The 21 former students of Uganda Christian University (UCU) whose nursing degrees were dismissed as fake by the nurses and midwives regulatory body yesterday sued the university at the High court.
They are seeking Shs 900m in damages. Last year, The Observer reported that the Uganda Nurses and Midwives Council (UNMC), the statutory regulator of nursing and midwifery, had refused to register students from four universities including UCU, because they had not met the minimum qualifications for admission.
An independent investigation by The Observer found that the students were admitted for bachelor of nursing degrees at the four institutions yet they had not passed the key principal subjects of Chemistry and Biology at A-level.
In their suit filed on July 26, 2017 at Mukono, the 21 who are led by Ivan Walukhu and Frida Chebet, accuse the university of unapologetically siphoning tuition and other fees from them over the course of eight semesters despite knowing that it had “phony accreditation and illicit admission policies.”
In their suit, they say the saga began on October 30, 2015 at Mukono when they graduated with the Bachelor of Nursing Science degree. However, through the Center for Legal Aid (CLA) and Maxim Advocates, they say when they subsequently expressed interest in applying for registration, enrollment and licensure as nurses, the degrees awarded by UCU were rejected by the Uganda Nurses and Midwives Council.
According to them, the regulatory body rejected their degrees because the programme (Bachelor of Nursing Science degree) was not duly accredited and also that UCU willfully or recklessly bypassed the prescribed minimum entry requirements for admission of students to the degree programme, among other institutional standards set by the National Council for Higher Education.
Consequently, they contend that they wasted four years at UCU since their degree progarmme is not recognized in the Ugandan education system and by the labour market.
As a result, they say their ability to acquire nursing licenses, employment or pursue further education in their field has been severely impaired.
“Besides the impairment of each plaintiff’s earning capacity, as well as job and training opportunities lost due to the defendant’s breach and/or misrepresentation, the plaintiffs have continuously been embarrassed and vexed when questions are raised about their qualifications by various stakeholders. As a result, the plaintiffs have suffered from distress, humiliation, embarrassment, anxiety, psychological harm and career stagnation, hence the claim for general damages,” the plaint says.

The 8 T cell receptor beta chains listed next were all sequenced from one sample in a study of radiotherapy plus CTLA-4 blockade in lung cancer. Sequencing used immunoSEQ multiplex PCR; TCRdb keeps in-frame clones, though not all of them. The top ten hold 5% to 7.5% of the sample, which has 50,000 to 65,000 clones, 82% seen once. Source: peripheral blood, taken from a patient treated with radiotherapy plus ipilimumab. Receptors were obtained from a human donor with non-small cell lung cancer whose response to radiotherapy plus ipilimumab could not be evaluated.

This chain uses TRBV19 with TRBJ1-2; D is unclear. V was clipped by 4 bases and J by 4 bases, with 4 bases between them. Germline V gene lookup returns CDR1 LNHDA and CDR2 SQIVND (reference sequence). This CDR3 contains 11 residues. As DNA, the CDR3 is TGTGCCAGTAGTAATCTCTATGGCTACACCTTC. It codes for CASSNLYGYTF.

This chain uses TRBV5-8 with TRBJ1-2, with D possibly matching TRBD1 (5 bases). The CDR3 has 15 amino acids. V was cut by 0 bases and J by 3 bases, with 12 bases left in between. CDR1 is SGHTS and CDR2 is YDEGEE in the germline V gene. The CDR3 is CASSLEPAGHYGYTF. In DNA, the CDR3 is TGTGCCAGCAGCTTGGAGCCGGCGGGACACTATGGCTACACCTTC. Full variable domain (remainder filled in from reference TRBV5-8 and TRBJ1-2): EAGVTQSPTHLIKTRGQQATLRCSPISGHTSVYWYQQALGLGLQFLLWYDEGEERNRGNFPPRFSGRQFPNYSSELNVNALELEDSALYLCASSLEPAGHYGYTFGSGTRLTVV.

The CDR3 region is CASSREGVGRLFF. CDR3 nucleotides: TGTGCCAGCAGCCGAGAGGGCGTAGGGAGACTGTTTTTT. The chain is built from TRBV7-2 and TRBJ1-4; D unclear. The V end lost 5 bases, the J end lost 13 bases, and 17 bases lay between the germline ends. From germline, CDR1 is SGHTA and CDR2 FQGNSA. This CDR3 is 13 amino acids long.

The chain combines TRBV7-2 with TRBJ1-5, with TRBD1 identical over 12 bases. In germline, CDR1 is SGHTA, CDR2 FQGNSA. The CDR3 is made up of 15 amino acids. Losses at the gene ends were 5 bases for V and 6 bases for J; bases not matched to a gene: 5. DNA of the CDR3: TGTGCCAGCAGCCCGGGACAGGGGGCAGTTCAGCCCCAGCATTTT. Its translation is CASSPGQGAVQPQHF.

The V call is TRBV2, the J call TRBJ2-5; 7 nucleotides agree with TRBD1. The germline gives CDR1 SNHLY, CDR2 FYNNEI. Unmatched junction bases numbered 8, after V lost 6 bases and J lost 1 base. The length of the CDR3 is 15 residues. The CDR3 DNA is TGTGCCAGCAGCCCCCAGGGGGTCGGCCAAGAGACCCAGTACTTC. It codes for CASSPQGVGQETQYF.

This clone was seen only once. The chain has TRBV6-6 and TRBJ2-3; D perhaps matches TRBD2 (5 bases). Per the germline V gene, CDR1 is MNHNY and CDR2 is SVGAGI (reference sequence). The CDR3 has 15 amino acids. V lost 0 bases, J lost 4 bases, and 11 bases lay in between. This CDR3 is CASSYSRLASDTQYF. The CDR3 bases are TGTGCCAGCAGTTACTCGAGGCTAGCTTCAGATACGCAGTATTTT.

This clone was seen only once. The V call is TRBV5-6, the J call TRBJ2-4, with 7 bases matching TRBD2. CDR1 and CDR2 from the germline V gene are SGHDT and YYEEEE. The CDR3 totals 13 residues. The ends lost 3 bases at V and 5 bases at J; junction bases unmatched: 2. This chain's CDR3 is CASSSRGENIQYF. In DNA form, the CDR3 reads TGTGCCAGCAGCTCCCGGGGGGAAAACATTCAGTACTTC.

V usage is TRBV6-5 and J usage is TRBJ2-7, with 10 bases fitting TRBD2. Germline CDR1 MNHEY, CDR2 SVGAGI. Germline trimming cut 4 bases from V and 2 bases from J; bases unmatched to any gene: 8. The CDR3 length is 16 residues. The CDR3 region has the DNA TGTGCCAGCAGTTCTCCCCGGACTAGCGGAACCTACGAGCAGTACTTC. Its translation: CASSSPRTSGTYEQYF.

Given that they did not receive legitimate degrees at the end of the four-year programme, the 21 contend that there has been a total failure of accountability, breach of trust and unjust enrichment by UCU.
CONFLICT OF INTEREST
In their suit, the plaintiffs have not spared UCU vice chancellor Reverend Canon Dr. John Senyonyi. They say Senyonyi held offices of influence and potential conflict of interest in the National Council for Higher Education: first, as the chairperson of the Quality Assurance and Accreditation committee, and second, as the chairperson of the Audit and Risk Management committee, which they claim enabled UCU to orchestrate the fraud complained of herein and cover it up with impunity.
Other officers of UCU who held offices of influence and potential conflict of interest either in the National Council for Higher Education or Uganda Nurses and Midwives Council, they say, included; Jemimah Mary Mutabaazi, the head of the nursing department at UCU’s faculty of Health Sciences, who also doubled as the chairperson of Uganda Nurses and Midwives Council at the material time.
It’s their case that though their lawyers proposed a meeting before the university’s 16th graduation ceremony to discuss the pathway to their registration as nurses and other possible remedies without resorting to litigation, the plaintiffs claim that Senyonyi rebuffed all their efforts.
To add insult to injury, they say, Senyonyi retaliated by intimidating them, rebuking them for retaining lawyers, and threatening to “throw out any lawyer” who dared to enter the campus and represent them in engagements with the university.
Interviewed yesterday, David Mugawe, UCU’s deputy vice chancellor in charge of development and external relations, said he was not aware of the lawsuit but added that “the problem had been solved by the council.”